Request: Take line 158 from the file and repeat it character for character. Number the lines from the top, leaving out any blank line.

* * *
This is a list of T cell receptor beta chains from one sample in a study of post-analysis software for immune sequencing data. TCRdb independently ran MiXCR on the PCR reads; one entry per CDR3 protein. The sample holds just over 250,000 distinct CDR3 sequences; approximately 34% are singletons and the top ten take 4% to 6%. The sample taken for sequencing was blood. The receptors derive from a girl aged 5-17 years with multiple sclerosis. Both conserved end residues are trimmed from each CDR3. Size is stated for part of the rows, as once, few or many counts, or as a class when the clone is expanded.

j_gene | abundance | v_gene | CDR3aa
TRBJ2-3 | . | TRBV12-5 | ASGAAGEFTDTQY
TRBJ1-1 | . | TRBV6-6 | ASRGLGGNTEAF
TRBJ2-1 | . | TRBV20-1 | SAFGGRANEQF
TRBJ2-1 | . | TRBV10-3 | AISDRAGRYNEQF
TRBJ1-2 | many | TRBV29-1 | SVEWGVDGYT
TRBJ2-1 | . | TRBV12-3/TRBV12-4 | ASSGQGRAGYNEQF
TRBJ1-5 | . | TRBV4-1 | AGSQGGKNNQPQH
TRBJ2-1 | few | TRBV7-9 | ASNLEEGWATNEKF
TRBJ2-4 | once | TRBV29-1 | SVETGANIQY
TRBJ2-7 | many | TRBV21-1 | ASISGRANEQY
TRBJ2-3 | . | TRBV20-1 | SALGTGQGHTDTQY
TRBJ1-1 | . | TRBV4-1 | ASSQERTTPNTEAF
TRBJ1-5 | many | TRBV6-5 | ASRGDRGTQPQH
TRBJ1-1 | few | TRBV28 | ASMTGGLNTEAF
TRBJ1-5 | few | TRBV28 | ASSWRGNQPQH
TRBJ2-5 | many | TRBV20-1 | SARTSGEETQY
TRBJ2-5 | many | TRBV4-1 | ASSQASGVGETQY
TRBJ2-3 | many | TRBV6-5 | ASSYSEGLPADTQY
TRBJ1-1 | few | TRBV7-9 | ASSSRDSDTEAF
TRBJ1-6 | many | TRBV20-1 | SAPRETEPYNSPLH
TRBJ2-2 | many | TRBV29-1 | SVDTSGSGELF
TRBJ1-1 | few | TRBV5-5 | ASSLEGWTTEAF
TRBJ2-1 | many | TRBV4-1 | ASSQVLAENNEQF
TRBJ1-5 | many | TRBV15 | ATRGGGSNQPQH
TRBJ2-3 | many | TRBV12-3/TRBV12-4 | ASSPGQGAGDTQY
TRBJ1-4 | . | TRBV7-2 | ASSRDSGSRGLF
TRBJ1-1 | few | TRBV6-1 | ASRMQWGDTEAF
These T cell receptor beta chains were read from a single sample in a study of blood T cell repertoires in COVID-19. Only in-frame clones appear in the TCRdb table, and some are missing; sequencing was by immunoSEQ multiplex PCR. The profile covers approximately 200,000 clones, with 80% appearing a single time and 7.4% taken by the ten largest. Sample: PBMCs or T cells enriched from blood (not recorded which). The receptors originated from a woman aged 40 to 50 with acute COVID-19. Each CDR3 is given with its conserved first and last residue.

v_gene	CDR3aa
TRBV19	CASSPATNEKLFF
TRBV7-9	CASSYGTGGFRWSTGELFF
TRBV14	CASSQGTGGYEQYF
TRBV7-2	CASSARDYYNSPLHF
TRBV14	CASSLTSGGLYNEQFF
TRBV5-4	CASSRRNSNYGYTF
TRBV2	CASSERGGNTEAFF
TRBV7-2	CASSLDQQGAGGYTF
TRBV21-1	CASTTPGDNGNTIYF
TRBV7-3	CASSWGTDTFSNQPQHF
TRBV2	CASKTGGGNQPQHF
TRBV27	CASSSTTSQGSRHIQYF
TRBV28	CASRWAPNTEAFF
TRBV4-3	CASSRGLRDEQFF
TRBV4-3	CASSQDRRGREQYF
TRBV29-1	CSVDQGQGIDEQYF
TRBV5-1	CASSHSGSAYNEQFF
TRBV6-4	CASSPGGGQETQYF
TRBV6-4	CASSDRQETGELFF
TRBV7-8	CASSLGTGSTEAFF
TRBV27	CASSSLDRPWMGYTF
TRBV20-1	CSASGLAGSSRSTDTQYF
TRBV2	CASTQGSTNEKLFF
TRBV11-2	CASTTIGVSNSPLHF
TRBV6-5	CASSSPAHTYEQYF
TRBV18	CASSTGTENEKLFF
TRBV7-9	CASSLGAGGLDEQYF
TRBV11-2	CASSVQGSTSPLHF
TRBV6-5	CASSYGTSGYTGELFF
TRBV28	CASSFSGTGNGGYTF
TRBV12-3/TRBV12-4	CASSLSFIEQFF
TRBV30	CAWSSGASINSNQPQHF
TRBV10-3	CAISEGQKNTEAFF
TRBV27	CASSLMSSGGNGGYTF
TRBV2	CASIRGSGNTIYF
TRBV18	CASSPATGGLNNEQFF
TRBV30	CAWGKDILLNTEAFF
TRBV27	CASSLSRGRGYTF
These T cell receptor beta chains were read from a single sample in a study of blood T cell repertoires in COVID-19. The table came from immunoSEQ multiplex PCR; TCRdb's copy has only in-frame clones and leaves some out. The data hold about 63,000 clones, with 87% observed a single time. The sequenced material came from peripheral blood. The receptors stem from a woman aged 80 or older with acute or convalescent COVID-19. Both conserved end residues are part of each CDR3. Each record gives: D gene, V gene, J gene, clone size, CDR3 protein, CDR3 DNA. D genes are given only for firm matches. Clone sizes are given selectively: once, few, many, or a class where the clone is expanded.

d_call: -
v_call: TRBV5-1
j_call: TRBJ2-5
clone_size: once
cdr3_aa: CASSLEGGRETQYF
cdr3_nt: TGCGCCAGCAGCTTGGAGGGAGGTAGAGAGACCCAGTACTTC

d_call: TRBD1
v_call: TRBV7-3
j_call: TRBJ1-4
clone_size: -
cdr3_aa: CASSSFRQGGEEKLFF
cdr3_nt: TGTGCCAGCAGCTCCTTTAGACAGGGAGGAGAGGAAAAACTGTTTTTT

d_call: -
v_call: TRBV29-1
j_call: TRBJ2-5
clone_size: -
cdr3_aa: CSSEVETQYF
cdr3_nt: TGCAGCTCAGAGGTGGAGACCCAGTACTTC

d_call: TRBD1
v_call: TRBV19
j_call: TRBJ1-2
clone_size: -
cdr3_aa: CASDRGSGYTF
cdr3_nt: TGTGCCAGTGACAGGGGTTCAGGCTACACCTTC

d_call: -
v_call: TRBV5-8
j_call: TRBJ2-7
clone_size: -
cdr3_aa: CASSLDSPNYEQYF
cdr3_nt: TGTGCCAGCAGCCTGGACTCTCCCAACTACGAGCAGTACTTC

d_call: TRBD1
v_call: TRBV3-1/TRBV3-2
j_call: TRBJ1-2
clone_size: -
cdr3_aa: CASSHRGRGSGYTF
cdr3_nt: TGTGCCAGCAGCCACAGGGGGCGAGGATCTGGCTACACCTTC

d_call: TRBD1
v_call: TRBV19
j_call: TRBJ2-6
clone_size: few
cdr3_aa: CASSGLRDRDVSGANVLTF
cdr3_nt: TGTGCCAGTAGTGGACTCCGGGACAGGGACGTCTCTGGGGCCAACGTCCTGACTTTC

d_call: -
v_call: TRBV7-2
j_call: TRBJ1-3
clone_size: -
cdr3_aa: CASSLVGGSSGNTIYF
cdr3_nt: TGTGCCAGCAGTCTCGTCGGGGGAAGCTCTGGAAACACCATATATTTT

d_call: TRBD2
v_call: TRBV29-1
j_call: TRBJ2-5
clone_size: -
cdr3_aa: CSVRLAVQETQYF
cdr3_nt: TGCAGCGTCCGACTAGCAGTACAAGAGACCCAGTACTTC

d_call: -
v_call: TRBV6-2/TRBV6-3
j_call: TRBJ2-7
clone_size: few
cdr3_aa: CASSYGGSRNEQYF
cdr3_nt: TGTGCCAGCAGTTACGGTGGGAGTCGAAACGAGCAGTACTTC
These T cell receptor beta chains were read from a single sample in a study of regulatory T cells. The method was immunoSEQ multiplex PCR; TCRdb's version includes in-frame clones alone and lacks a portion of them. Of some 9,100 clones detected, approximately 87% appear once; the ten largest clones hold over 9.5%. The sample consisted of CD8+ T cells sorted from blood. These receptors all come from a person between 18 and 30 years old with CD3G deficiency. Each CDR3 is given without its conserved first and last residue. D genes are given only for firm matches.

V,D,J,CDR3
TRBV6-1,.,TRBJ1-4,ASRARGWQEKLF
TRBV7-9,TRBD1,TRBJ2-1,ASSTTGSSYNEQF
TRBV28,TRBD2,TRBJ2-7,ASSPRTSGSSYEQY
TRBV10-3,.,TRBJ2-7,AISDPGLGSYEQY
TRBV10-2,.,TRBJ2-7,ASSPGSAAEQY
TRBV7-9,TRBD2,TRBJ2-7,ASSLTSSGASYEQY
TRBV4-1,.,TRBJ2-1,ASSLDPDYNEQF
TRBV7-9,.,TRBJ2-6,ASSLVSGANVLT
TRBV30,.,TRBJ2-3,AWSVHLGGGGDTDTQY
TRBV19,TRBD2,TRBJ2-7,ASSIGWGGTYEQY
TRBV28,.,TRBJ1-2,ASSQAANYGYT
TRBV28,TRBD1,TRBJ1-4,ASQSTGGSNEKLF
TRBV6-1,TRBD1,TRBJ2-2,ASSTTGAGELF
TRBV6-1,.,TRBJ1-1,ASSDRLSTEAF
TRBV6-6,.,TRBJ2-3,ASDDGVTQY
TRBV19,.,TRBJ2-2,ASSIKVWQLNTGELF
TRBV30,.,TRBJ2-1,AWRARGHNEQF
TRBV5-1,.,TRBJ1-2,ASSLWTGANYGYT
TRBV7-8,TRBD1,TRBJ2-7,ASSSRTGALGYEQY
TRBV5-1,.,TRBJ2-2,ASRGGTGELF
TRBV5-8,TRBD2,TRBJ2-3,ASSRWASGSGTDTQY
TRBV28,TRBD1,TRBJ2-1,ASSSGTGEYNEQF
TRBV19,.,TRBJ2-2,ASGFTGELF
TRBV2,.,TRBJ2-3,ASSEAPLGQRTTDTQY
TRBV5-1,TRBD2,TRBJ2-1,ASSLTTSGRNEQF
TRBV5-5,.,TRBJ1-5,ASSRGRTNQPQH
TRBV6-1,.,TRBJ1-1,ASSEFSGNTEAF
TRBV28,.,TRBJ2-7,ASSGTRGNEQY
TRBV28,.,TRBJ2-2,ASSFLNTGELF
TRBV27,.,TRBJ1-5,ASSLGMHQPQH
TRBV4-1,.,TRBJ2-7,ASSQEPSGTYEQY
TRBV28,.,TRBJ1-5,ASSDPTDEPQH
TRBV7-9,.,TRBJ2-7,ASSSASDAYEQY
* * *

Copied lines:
TRBV5-5,.,TRBJ1-5,ASSRGRTNQPQH